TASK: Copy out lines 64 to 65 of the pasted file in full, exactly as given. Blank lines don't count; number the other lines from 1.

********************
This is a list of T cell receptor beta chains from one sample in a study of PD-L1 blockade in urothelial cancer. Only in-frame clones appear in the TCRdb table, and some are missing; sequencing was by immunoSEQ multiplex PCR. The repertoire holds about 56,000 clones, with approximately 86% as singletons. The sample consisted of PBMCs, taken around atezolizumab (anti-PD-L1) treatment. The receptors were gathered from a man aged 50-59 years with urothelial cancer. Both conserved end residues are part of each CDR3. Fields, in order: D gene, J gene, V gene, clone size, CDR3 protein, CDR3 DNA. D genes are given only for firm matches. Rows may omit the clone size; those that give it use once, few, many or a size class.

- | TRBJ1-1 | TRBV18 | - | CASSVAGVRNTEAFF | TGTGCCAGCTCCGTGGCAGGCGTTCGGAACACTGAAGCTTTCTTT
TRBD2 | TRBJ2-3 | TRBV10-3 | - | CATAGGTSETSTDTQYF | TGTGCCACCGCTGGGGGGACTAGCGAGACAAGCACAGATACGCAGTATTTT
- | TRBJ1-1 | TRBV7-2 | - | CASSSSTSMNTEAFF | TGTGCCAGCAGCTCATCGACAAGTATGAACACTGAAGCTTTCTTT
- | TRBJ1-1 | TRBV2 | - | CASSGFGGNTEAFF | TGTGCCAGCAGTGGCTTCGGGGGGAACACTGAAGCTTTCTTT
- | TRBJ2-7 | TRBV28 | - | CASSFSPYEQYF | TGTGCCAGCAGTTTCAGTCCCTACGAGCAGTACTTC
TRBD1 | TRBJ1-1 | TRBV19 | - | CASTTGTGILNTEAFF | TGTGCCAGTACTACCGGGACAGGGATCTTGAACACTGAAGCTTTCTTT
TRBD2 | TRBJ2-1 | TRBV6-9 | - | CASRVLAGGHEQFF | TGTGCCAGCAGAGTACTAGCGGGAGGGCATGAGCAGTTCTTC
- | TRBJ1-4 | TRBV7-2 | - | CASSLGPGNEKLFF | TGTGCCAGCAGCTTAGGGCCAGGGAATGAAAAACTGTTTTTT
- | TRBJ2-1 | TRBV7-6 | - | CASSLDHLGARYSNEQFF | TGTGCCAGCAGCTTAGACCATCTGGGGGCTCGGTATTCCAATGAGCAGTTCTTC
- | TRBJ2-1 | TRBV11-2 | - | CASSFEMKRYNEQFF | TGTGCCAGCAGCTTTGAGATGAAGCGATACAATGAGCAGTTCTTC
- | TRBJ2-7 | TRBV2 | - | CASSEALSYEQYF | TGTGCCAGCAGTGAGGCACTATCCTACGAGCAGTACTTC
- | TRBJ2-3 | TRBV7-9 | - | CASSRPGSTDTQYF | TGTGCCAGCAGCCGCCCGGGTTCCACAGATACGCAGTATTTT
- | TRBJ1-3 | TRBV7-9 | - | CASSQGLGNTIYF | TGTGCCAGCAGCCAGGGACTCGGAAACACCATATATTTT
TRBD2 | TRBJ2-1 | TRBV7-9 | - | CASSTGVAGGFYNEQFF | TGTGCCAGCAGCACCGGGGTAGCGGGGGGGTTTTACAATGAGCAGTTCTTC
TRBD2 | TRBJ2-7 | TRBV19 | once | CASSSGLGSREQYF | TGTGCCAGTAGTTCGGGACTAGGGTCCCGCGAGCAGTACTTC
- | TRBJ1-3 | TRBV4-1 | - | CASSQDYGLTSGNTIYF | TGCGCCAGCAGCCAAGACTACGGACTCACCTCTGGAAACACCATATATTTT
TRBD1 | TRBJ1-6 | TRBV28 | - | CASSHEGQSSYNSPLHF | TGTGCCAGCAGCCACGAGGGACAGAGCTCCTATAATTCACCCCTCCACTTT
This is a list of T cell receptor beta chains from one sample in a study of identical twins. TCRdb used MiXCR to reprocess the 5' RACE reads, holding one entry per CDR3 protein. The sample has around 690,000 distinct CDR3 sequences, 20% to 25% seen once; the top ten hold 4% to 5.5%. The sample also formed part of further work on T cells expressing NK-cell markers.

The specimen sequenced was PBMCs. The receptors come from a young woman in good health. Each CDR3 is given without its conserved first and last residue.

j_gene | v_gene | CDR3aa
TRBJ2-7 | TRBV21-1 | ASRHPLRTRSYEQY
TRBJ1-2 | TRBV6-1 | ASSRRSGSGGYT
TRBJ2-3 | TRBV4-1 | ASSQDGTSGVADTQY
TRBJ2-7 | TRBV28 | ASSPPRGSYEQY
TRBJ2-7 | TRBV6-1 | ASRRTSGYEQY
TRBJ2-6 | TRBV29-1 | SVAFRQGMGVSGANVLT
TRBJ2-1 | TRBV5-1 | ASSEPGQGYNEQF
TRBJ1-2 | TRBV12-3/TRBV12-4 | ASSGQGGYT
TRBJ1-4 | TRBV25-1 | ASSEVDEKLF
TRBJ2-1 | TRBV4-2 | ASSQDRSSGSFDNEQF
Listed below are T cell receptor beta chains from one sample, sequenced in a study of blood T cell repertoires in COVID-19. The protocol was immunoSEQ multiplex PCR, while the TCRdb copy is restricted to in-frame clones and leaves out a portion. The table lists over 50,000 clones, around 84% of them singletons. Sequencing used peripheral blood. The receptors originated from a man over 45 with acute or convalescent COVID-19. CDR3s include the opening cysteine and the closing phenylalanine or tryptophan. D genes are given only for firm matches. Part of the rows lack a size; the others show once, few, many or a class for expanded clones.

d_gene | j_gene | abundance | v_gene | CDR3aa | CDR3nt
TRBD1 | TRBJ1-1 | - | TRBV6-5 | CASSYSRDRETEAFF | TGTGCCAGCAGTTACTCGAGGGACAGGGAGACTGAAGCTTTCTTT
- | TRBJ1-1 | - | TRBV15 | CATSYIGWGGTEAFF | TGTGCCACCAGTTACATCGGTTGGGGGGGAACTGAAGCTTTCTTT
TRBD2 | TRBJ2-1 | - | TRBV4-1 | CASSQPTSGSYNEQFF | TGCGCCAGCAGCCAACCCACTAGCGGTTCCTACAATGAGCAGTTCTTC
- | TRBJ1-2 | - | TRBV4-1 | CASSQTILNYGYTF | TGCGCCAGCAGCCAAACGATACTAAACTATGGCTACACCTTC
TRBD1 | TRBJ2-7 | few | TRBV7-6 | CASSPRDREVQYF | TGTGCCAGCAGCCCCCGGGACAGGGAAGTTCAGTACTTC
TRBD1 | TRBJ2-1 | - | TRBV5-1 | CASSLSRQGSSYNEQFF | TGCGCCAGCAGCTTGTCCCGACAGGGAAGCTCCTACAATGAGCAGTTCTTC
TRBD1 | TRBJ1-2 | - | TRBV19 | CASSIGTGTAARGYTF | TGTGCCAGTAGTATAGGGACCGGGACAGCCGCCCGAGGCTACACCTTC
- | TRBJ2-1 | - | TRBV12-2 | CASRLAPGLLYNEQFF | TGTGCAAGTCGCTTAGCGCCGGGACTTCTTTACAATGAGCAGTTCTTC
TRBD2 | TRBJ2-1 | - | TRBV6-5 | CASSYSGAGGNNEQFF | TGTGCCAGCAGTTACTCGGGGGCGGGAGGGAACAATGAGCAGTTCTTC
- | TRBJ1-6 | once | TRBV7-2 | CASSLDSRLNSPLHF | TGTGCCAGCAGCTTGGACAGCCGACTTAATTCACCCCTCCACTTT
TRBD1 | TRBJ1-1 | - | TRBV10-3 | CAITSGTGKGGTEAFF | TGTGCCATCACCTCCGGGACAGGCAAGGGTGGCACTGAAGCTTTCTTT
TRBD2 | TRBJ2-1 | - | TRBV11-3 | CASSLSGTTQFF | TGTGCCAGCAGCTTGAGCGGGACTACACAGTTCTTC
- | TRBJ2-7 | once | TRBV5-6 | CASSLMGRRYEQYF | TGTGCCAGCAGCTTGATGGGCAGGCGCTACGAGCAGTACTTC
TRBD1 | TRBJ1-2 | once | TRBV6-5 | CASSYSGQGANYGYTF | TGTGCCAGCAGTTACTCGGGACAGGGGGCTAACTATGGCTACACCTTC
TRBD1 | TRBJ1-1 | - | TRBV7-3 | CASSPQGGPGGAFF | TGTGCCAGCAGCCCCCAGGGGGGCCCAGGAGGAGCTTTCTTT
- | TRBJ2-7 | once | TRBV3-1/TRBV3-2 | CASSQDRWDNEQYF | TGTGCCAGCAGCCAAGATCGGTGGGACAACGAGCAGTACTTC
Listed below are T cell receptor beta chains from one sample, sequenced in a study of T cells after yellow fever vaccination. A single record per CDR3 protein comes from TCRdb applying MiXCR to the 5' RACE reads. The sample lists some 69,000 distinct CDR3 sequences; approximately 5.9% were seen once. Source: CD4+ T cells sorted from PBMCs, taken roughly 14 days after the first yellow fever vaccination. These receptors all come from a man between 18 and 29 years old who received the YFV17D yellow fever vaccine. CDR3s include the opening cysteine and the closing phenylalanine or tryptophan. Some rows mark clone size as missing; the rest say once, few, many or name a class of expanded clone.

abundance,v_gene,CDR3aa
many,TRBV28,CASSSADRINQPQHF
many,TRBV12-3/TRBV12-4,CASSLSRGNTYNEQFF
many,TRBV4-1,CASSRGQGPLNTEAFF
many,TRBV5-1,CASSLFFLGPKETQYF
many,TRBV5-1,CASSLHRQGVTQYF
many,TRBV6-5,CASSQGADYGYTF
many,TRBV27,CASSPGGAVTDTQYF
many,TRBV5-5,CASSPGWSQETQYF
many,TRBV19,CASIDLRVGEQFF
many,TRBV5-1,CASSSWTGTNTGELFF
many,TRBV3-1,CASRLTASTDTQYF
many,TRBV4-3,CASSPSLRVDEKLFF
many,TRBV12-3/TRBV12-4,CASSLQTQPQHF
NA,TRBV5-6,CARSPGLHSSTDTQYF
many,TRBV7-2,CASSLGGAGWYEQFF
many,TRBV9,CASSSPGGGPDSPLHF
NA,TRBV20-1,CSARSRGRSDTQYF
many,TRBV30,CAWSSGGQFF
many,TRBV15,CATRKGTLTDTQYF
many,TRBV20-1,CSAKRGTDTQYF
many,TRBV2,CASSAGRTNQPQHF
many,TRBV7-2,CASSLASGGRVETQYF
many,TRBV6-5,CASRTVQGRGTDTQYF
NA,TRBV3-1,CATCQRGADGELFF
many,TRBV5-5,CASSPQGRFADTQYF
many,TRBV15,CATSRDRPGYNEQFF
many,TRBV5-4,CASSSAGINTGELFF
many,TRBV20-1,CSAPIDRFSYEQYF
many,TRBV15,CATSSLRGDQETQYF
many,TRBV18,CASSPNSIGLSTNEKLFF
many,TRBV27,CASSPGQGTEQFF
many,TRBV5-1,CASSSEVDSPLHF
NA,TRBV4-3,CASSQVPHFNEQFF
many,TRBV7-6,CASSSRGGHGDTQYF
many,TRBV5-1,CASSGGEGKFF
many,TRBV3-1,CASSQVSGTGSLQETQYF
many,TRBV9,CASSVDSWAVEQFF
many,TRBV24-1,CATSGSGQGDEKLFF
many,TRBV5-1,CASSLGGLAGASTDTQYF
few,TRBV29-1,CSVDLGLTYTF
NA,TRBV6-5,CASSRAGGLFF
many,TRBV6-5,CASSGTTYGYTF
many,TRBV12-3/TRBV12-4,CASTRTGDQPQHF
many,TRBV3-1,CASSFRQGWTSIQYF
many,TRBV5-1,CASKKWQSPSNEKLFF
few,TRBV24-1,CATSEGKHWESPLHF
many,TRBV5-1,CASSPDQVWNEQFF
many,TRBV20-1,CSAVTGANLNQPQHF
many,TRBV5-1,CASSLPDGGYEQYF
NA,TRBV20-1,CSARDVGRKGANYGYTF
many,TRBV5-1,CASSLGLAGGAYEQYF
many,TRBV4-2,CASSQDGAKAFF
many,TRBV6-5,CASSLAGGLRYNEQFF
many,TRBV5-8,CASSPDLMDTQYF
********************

many,TRBV12-3/TRBV12-4,CASSLQTQPQHF
NA,TRBV5-6,CARSPGLHSSTDTQYF